Cordova combines urban, political and art history to examine how San Francisco’s Mission District has served as an important place for an influential and largely ignored Latino arts movement from the 1960s to the present. Well before the anointment of the “Mission School” by art-world arbiters, various Latino artists have made the Mission their home and their muse.
From Retribution to Public Safety: Disruptive Innovation of American Criminal Justice
Rowman and Littlefield, June 2017
By William R. Kelly, professor, Department of Sociology; Robert Pitman and William Streusand
Reinventing American criminal justice necessitates a shift in thinking away from reflexive decisions about blameworthiness, harm and levels of punishment to an outcome-based approach of problem solving, assessment and treatment of disorders and impairments and diversion of disordered offenders to recidivism-reducing treatment and risk management.
Some demagogues are easy to spot: They rise to power through pandering, charisma and prejudice. But, as professor Patricia Roberts-Miller explains, a demagogue is anyone who reduces all questions to us vs. them. Demagoguery is democracy’s greatest threat. It erodes rational debate, so that intelligent policymaking grinds to a halt. The idea that we never fall for it — that all the blame lies with them — is equally dangerous. Demagogues follow predictable patterns in what they say and do to gain power. The key to resisting demagoguery is to name it when you see it — and to know where it leads.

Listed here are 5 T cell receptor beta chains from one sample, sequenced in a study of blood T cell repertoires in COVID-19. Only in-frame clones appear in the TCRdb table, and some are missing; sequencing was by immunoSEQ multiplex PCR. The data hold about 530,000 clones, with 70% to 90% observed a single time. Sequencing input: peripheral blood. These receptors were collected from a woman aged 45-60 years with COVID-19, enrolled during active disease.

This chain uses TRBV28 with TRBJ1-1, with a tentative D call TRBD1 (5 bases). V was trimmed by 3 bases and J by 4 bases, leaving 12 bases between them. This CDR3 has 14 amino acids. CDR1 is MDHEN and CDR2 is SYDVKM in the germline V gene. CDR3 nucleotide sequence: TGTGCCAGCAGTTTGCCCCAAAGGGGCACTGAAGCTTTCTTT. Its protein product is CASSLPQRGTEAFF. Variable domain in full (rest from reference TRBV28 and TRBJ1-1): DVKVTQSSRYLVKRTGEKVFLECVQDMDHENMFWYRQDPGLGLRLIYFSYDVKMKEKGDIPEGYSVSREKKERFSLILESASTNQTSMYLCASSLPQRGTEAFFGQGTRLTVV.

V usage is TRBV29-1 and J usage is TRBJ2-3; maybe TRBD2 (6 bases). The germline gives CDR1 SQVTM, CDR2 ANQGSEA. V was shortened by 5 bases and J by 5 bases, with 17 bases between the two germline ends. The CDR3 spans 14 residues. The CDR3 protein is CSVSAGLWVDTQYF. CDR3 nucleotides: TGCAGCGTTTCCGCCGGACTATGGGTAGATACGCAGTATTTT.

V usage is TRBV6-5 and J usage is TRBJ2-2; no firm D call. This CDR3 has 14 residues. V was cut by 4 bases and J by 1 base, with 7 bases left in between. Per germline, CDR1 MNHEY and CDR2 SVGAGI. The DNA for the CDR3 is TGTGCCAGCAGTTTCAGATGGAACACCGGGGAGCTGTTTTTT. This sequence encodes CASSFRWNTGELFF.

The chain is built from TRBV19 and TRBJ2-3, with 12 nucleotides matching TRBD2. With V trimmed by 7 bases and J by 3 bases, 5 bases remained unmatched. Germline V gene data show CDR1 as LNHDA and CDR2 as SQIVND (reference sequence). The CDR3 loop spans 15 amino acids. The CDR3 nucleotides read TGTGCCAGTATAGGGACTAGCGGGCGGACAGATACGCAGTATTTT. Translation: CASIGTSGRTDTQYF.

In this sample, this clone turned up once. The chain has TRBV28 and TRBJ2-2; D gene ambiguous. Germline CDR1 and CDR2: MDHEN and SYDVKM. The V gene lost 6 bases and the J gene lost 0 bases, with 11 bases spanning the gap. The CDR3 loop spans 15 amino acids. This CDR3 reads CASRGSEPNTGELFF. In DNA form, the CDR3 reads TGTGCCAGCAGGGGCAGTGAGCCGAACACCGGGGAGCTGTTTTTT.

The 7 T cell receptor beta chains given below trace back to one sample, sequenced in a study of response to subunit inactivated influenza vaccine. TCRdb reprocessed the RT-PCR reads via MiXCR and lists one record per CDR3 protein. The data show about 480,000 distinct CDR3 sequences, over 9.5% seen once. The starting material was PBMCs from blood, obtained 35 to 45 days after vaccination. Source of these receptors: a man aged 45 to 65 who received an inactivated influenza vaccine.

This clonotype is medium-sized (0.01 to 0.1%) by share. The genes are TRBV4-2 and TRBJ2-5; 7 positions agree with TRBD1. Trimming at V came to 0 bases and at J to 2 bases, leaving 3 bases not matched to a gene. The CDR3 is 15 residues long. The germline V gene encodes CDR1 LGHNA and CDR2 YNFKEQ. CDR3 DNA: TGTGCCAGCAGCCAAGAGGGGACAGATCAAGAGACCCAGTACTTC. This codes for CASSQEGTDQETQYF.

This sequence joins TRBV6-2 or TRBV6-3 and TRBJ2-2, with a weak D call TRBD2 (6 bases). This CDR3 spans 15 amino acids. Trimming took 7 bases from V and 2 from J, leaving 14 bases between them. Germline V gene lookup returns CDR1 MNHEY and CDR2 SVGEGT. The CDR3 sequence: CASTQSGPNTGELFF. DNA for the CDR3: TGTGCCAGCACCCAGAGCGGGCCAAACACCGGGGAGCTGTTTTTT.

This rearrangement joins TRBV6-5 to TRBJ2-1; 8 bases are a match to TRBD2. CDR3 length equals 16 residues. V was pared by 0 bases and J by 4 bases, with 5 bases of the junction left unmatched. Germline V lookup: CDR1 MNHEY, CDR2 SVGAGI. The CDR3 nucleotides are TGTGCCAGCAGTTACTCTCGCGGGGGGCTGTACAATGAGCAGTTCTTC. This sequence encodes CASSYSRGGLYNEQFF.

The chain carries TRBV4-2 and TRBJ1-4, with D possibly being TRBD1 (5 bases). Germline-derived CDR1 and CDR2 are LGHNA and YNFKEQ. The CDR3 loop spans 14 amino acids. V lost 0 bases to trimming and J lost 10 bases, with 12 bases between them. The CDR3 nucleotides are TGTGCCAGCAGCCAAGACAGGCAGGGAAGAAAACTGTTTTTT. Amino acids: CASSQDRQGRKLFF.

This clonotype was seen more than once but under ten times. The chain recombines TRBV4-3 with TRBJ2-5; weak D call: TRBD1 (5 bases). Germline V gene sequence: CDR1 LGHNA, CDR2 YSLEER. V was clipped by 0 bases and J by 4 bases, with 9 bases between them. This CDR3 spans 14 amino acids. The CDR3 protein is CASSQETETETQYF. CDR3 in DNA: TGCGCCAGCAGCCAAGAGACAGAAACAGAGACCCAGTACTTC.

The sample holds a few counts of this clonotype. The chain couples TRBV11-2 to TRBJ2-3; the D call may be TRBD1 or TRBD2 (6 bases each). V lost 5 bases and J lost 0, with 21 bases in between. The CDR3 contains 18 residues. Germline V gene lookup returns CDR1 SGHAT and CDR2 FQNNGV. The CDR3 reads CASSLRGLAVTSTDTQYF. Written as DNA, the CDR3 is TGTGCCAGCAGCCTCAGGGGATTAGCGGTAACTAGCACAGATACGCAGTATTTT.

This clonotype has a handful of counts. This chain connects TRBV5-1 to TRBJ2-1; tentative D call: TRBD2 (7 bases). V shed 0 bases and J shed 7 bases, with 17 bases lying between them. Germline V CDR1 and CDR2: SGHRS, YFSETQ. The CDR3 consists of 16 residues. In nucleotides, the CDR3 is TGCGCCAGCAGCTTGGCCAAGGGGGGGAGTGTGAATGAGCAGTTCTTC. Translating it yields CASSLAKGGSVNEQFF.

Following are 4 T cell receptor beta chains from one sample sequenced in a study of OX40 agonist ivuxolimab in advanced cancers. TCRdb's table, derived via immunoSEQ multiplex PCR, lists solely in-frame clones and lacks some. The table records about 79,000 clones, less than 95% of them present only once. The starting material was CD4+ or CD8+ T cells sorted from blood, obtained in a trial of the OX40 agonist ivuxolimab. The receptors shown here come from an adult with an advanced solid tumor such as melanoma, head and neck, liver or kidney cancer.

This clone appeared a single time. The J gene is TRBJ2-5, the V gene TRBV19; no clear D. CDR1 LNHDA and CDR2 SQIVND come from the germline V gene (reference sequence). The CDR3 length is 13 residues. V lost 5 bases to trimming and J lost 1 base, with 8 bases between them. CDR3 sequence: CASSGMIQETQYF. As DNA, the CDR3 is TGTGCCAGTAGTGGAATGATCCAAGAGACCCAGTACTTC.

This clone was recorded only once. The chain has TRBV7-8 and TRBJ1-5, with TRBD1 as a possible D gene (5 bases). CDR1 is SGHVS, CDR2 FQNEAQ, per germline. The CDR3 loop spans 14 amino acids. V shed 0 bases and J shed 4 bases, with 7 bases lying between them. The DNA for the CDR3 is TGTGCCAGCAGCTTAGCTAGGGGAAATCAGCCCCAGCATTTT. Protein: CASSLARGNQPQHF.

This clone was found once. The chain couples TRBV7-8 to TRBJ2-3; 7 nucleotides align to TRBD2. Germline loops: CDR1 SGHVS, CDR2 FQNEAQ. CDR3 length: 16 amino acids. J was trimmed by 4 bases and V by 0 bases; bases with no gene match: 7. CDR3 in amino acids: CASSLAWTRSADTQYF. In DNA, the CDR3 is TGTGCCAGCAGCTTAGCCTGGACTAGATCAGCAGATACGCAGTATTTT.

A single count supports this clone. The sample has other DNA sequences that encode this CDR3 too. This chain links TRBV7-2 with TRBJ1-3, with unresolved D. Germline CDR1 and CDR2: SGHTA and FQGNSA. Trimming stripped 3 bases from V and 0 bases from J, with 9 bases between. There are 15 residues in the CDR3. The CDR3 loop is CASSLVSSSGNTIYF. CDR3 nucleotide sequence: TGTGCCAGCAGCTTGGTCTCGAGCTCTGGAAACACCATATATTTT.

This book reveals the remarkable extent to which the entire “Game of Thrones” universe is animated by the ancient past. A sequel to Carolyne Larrington’s Winter is Coming: The Medieval World of Game of Thrones, Lushkov explores echoes of history including how the wanderings of Tyrion Lannister replay the journeys of Odysseus and Aeneas, or how the Wall raised against the Wildlings connects with Hadrian’s bulwark against fierce Picts in Roman Britain.
This book argues, somewhat against the grain, for the profound aesthetic impact of both James Joyce and Surrealism on Samuel Beckett during the course of his life and work. Ultimately his work diverges into a darkness and personal voice that differ radically from those of his two great antecedents.
Contemporary Advances in Theoretical and Applied Spanish Linguistic Variation
Ohio State University Press, July 2017
Edited by Juan J. Colomina-Almiñana, assistant professor, Department of Mexican American and Latina/o Studies
This book reframes the understanding of language variation and change as an intimate interplay between both linguistic features and social factors always occurring in unison in the same historical process. It provides both a synchronic and a diachronic view of Hispanic sociolinguistics, focusing not only on the historical development of Spanish as a Romance language, but also analyzing certain idiosyncratic elements of non-standard Spanish varieties across multiple regions, nations and diasporas. The volume analyzes how certain sustained cultural practices may drive concrete linguistic developments.
Whitman’s Drift shows how 19th-century writers like Walt Whitman fired the imagination as they experienced a media explosion unprecedented in human history — and how studying their work can help us understand what is happening to our imaginations now, in the rise of the digital age.